Covid-19: Italy declares three regions ‘red zones’ under new restrictions

Three Italian regions will return to near-lockdown on Sunday, the government has announced, as coronavirus infections continue to rise.

Covid-19: Italy declares three regions 'red zones' under new restrictions
Milan and the surrounding Lombardy region will become a 'red zone' under new restrctions. Photo: AFP

The northern region of Lombardy, the island of Sicily and the autonomous province of South Tyrol will become “red zones” with only supermarkets, pharmacies and other stores selling basic necessities left open.

Health Minister Roberto Speranza will sign an ordinance later on Friday making the changes official, with the new classifications based on the latest health ministry data.

“This week confirms the general worsening of the epidemiological situation in the country already observed the previous week,” read the report from the Higher Health Institure (ISS) and the health ministry.

The rise in infections was “relatively contained thanks to the mitigation measures adopted during the holiday period” – however the strict measures had not been able to stop new infections from spiking in some areas.

In Naples, for example, infections are up by 18% after the Christmas holidays.

Speranza said the worsening infection rates in Italy “cannot be underestimated” in a country that has already suffered almost 81,000 dead since the pandemic began early last year.

Under the national tiered system, with rules changing based on the level of contagion risk, nine of Italy's 20 regions move up from “yellow” to “orange” zones, to make a total of 12 in that category.

This means Italy's regions will be classified as follows from Sunday January 17th:

Red zones: Lombardy, Sicily, Bolzano

Orange zones: Abruzzo, Friuli Venezia Giulia, Lazio, Liguria, Marche, Piedmont, Puglia, Umbria and Valle D'Aosta, are turning yellow to orange, joining Calabria, Emilia-Romagna and Veneto, which are currently orange and will remain so.
Campania, Sardinia, Basilicata, Tuscany, Molise and the autonomous province of Trento will remain yellow zones.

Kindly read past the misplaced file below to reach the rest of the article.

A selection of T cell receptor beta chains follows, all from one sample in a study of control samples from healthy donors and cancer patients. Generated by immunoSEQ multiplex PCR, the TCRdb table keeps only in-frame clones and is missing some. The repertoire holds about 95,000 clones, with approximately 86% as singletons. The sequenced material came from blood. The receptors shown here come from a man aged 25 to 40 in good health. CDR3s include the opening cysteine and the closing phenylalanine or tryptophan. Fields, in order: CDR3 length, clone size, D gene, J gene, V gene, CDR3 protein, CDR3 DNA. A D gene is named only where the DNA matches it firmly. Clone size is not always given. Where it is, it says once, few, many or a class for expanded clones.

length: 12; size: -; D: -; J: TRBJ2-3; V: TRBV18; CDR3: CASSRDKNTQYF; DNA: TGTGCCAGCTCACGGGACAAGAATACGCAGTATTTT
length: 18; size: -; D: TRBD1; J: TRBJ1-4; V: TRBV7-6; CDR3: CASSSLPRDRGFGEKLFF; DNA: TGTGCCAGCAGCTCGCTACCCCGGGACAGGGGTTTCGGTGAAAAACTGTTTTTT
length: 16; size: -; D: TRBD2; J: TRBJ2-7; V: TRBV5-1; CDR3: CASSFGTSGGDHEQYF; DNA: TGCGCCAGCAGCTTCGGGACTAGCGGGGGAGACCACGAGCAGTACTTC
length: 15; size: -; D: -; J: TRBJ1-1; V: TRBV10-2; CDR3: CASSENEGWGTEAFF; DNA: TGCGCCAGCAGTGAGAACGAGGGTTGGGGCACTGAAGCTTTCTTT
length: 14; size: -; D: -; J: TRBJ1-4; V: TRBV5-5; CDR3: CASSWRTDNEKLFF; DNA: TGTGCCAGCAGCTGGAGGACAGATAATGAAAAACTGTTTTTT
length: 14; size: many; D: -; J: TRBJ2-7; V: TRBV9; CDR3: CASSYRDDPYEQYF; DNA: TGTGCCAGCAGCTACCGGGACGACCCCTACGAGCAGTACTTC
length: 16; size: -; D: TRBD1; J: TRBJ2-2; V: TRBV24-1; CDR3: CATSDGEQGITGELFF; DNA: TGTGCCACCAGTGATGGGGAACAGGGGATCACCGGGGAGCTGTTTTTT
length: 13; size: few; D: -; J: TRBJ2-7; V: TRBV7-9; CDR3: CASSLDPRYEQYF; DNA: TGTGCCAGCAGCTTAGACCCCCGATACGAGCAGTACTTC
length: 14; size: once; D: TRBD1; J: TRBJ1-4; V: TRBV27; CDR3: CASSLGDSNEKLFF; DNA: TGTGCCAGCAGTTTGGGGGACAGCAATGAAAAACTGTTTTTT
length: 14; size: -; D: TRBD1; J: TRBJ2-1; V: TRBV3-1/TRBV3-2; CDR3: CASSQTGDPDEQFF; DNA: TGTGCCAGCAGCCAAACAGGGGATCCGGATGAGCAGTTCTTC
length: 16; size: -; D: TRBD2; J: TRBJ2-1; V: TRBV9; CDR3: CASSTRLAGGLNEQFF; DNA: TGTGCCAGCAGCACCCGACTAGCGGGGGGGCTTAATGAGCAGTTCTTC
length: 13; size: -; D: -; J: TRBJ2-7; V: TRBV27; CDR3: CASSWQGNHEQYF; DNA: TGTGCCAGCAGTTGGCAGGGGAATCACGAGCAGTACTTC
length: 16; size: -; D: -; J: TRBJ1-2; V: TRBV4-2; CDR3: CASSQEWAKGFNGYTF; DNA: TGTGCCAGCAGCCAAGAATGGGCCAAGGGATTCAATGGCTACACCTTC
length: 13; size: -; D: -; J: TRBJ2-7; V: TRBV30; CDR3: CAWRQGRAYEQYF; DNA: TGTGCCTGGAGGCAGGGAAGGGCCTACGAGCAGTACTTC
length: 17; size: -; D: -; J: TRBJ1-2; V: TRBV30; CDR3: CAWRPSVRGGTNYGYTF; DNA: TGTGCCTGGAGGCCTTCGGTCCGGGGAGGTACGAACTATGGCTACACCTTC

In red and orange areas, restaurants and bars are closed except for take-away and delivery.

In orange zones shops are open, although malls are shut on public holidays.

A nighttime curfew remains in effect throughout the country from 10pm to 5am and gyms, pools and theatres remain closed. 

Earlier on Friday, Italian Prime Minister Giuseppe Conte announced a new emergency decree which keeps the current ban on non-essential movement between regions in force untl at least February 15th. 

Travel between regions is allowed for work, health, or other essential reasons.

New 'white zones'

Under the new emergency decree, Italy is also adding an extra tier to its system of varying restrictions: white, reserved for parts of the country where the coronavirus risk is lowest. 

These areas will be exempt from the restrictions in place in yellow, orange or red zones, including the nightly curfew and 6pm closing time for bars and restaurants.

To qualify, regions must have fewer than 50 cases per 100,000 inhabitants for three weeks straight, as well as showing other positive indicators such as a low reproduction number and effective tracing system.

None of Italy's 20 regions currently meet the criteria, under the latest health data; the region that comes closest is Tuscany, where the rate of incidence is still around three times higher than it would need to be.

Note: Some rules may vary under local or regional restrictions in Italy. It is recommended that you also check the rules set by your town and region. Find out how to do that in a separate article here.

For further details on the current coronavirus situation in Italy, please see the Health Ministry's website (in English).

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Covid-19: Are Italian live events at risk of being postponed?

As the infection rate rises sharply across the country, Italian virologists are calling for concerts and festivals to be rescheduled.